Exercise intensity is a factor that many people overlook, but this information can help you strategize your workout to get better results. To maximize your workout, you want to make sure you aren’t pushing yourself too hard or too little. In this blog, we will go over what exercise intensity is and how to measure it.

What is Exercise Intensity?

When you are exercising, the intensity of your workout correlates with how difficult it is for you. You can also see intensity in your breathing and heart rate, as well as how much you sweat and how tired your muscles are. The basic ways to measure intensity are:

Your Perception

Exercise intensity is subjective; it depends on how exerted you personally feel. This means that one exercise may feel more intense for one person than another. If you don’t run very often, for example, a three-mile jog is going to feel more intense to you than it would be to a marathon runner. If you feel in tune with your body, this is a perfectly fine way to measure intensity.

Your Heart Rate

For a more objective measure of exercise intensity, look to your heart rate. As a general rule, the higher your heart rate, the more intense a workout is. Research also shows that your perceived exertion also influences your heart rate; if you think you are working really hard, your heart rate will reflect that. If you would like to use heart rate to measure your exercise intensity, you might consider investing in a heart rate monitor or fitness watch.

How to Gauge Intensity by How You Feel

There are certain signs you can look for to assess exercise intensity.

Moderate Exercise Intensity

As you may have gathered, moderate exercise intensity feels moderately difficult. Some indications that your exercise intensity is moderate are:

  • Quickened breath, though you aren’t out of breath
  • You are lightly sweating about ten minutes in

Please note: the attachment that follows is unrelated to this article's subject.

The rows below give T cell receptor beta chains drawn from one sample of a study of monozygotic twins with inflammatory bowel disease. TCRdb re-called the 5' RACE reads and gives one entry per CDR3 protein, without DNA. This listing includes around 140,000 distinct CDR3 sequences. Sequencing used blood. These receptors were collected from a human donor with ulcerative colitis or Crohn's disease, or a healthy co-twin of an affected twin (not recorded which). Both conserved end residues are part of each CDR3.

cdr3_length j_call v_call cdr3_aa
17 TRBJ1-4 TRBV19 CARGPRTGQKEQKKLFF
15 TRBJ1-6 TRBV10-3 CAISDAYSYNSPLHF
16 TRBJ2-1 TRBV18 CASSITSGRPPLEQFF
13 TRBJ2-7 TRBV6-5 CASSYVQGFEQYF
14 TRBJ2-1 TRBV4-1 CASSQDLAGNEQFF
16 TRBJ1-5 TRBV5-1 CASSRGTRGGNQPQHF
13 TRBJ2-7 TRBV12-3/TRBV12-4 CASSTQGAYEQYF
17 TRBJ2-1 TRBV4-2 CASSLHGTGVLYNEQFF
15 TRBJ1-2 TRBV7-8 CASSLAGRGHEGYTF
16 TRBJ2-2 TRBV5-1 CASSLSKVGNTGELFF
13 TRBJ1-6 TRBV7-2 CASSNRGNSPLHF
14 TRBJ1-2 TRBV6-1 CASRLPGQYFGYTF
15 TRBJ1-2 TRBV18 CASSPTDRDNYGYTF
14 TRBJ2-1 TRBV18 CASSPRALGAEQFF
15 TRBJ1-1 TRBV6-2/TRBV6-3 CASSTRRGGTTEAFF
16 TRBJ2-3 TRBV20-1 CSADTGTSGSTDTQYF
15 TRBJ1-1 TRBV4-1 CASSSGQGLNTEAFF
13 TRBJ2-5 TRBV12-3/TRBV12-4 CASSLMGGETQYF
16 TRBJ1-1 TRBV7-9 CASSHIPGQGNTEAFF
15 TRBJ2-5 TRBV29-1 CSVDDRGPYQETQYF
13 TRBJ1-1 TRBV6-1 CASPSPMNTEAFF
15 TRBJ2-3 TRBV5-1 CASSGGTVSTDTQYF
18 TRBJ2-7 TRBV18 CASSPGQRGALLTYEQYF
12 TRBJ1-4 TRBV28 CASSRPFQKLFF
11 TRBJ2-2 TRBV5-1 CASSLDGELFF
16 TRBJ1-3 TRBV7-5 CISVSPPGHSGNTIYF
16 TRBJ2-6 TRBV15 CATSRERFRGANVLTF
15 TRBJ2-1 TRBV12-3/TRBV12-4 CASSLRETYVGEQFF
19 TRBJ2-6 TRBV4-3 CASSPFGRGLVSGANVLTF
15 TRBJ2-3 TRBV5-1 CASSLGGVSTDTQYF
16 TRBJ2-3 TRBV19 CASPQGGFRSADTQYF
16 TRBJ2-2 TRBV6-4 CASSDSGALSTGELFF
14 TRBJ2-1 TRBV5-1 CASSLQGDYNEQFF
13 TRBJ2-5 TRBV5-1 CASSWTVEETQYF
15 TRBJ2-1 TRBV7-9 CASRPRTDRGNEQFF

• You can speak, but not sing

Vigorous Exercise Intensity

When the activity is vigorous, you feel challenged by it. Some indications of vigorous exercise intensity include:

  • Rapid and deep breathing
  • You sweat after only a couple of minutes
  • You can’t say more than a couple of words without pausing


It’s important to not push yourself too hard. If you are in pain, can’t work out as long as planned, or are too short of breath to speak, your exercise intensity is likely higher than it should be. You can gradually work yourself up to more intense exercise with time.

How to Gauge Intensity by Heart Rate

To gauge exercise intensity with heart rate, you first need to figure out your maximum heart rate. Your maximum heart rate is the limit of what your heart can handle during exercise, meaning the highest number of beats per minute it can handle. To calculate your maximum heart rate, subtract your age from 220. For example, if you are 25, you would subtract 25 from 220 for a maximum heart rate of 195.

Once you know your maximum heart rate, you can determine your target heart rate zone, which is the ideal level where your heart is being exercised, but not overworked. According to the American Heart Association, in general, your target heart rate should be 50 to 70 percent of your maximum heart rate for moderate exercise, and 70 to 85 percent of your maximum heart rate for vigorous exercise.

In our next blog, we will go over how you can use exercise intensity to your advantage. In the meantime, when you need a private personal trainer in Medford, contact us!